As for how many children return to parents after care, that figure is less of an indicator of poor practice of the courts, and more to do with psychology. Many children return to their parents after foster care, children who had been physically and sexually abused.

There is a woman who used to be in foster care who guest lectures telling her story; her mother dealt drugs out of the family home, she was abused and assaulted regularly by her mother's clients. When she left foster care she returned to live with her mother. That doesn't show that the courts were wrong in removing her. From talking to her she states she felt the need to get to know her mother and hopefully help her turn her life around. A job she was protected from doing as a child, but as an adult her choice!

Or do you propose that the state sits idly by when children are being abused?
 
Does anyone believe that this child would not be "abused" or “emotionally harmed” by adoption? If not, then maybe the state could open a facility where disadvantaged families can drop their children off so that they can be placed with more affluent people if they so choose.

Obviously adoption causes harm, especially to children that are older as this child was, however would this "abuse" or “emotional damage” that adoption causes be greater than what the child is purportedly experienced?

Never seeing your family again? Getting used to being “looked after” by complete strangers? It may all sound rather nice on the face of it; (oh there’s danger quick make him “safe”) but this involves lives, feelings & strong bonds.

Ultimately this case did go from a pretty standard “parental row” into an “adoption proposal”.

Fortunately the mother refused to let the state dispose of her son to complete strangers & kept her child within a true family setting, a setting which many children being “looked after” long for.
 
>What's your evidence that in this case it was a tame psychologist?
You should be aware that it would be contempt of court for me to reveal factors I know about the case.

>Do you know the one in question? Their experience?
No

>Do you know how the system works when choosing a psychologist and how the cost is shared?
Yes. I have been spoken to whistleblowers from the system who explain how (from time to time) the parents' legal advisor collude with the social workers to ensure that tame experts are appointed whose income depends upon the local authority's approval (and part payment) and, therefore, can be relied upon to give the right opinion.

>You can't write off an entire profession because you don't like the outcomes!
Of course not. That is not my argument.

>Are you completely writing off the psychological damage children experience?
No. I the psychological damage of being taken into care is very obvious. In this case we need to consider the child first. How has the child benefited from everything.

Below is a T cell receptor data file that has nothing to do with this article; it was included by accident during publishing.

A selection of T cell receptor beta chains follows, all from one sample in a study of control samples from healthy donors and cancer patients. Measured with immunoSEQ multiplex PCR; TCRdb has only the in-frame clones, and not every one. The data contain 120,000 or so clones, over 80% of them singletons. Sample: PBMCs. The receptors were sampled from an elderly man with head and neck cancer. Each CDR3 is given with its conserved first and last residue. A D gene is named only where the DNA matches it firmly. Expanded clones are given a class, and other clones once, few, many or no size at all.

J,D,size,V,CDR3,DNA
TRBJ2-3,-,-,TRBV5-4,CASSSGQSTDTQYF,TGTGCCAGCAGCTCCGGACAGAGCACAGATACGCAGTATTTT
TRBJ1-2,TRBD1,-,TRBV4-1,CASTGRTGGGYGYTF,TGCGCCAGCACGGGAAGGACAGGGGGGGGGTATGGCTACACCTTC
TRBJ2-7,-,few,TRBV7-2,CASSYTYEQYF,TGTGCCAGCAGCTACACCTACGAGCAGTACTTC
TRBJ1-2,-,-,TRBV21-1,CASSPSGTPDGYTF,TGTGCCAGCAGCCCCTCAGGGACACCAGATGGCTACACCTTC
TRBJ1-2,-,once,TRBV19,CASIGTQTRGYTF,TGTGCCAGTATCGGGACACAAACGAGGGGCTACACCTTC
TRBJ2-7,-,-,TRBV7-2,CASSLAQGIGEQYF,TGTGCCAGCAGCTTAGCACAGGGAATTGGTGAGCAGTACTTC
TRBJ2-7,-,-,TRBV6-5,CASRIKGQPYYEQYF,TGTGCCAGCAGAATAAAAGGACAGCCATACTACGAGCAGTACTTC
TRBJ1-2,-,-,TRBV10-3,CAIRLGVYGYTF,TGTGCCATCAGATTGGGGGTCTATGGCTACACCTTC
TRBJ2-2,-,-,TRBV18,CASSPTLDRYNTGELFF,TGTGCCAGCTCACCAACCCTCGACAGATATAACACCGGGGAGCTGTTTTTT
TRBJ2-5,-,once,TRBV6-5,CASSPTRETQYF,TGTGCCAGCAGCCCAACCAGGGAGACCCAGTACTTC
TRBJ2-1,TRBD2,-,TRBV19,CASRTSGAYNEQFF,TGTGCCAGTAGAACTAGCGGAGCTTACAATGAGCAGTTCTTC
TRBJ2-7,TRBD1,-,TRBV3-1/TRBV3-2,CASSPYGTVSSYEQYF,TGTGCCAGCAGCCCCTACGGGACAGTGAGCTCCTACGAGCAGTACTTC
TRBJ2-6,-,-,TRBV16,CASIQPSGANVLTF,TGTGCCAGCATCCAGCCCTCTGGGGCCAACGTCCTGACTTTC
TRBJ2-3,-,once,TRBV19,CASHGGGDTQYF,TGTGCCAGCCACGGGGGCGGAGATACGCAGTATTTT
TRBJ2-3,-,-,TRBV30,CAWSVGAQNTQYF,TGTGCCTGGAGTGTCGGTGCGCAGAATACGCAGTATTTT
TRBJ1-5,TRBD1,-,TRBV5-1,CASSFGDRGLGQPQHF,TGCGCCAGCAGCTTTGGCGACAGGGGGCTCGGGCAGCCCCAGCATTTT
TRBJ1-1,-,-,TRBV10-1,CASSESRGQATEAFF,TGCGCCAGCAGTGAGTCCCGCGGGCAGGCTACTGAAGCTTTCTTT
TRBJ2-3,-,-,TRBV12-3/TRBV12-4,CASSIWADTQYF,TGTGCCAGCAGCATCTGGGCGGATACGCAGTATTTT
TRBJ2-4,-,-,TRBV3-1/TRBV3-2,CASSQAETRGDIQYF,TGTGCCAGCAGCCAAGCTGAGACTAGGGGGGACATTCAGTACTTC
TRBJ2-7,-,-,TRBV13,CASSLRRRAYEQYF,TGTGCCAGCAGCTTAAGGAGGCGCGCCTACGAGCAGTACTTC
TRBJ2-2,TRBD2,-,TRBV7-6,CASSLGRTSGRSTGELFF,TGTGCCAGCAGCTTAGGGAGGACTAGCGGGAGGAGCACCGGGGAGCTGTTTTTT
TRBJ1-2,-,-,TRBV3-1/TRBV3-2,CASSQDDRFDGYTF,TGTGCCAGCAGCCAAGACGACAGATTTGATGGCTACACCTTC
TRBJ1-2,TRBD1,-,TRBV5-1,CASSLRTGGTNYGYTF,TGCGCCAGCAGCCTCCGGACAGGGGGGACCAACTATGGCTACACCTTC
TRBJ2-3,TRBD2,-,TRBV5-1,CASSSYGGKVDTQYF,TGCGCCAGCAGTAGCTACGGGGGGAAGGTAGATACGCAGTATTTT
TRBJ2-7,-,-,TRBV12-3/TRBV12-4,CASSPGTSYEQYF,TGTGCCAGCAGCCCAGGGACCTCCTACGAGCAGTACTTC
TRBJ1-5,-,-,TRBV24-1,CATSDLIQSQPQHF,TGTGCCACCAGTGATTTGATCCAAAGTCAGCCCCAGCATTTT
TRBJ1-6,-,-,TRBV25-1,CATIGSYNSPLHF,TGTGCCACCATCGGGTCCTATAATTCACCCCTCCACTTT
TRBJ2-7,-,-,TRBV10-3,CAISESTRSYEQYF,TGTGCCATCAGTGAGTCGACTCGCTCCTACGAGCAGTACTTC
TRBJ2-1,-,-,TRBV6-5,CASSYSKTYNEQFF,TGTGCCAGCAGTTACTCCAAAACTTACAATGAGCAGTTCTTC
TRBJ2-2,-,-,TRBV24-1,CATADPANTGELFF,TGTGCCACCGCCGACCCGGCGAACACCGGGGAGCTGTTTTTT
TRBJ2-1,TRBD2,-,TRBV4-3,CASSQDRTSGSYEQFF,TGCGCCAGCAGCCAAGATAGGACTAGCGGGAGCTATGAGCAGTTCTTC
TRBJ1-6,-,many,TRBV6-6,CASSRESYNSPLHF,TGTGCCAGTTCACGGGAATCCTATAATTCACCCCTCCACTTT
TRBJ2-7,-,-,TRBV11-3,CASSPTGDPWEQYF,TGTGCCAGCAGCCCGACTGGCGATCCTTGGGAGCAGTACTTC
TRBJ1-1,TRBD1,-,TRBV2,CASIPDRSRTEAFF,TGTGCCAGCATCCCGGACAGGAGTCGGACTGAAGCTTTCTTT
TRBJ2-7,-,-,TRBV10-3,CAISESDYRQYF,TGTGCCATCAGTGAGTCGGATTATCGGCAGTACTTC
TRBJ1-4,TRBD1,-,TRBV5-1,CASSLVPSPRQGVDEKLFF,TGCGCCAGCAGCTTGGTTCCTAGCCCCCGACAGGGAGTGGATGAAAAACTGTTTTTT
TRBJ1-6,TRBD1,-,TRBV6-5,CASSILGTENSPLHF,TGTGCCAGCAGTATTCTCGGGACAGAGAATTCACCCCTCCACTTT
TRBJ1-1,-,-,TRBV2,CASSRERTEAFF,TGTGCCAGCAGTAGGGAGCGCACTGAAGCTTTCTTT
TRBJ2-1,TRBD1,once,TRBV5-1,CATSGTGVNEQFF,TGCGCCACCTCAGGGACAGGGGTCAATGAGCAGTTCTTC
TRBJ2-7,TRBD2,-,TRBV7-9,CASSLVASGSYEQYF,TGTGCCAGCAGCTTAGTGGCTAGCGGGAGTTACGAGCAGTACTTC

>I fail to see how this case has anything to do with one child loving a parent too much?
Read the judgment.

>Surely, if your recent vocal concerns about the family courts are about the protection of children then surely you should be arguing and lobbying for better care facilities?
True I am lobbying for England to follow the continental model which is cooperative rather than confrontational.

>There's an argument that if children were removed quicker then they stand a higher chance of a more stable and settled period in care.
This argument, however, only would apply in an adversarial system of care. If care was a more co-operative venture the difficulties would be lesser. Any argument such as this needs to be properly researched and evidenced. I really don't think sending the police around to drag out an 11 year old because his autism is thought by some "expert" to be caused by his mother.

>As for how many children return to parents after care, that figure is less of an indicator of poor practice of the courts, and more to do with psychology. Many children return to their parents after foster care, children who had been physically and sexually abused.
I accept that there is an issue that at times children need to be protected from things that they want. However, that does not give carte blanche to ignore the children.

>Or do you propose that the state sits idly by when children are being abused?
No, but I argue that the state should "do no harm".
 
In this case the child was happy and secure in their foster placement - the only way the system failed was to protect him from his mother damaging that placement!

I have to leave the discussion here as it's obviously not getting anywhere (you're plucking "facts" out of thin air!) but it has been a useful interaction. I do think that for as long as you fail to form coherent arguments based on facts rather than your personal agenda people will simply disregard your agenda.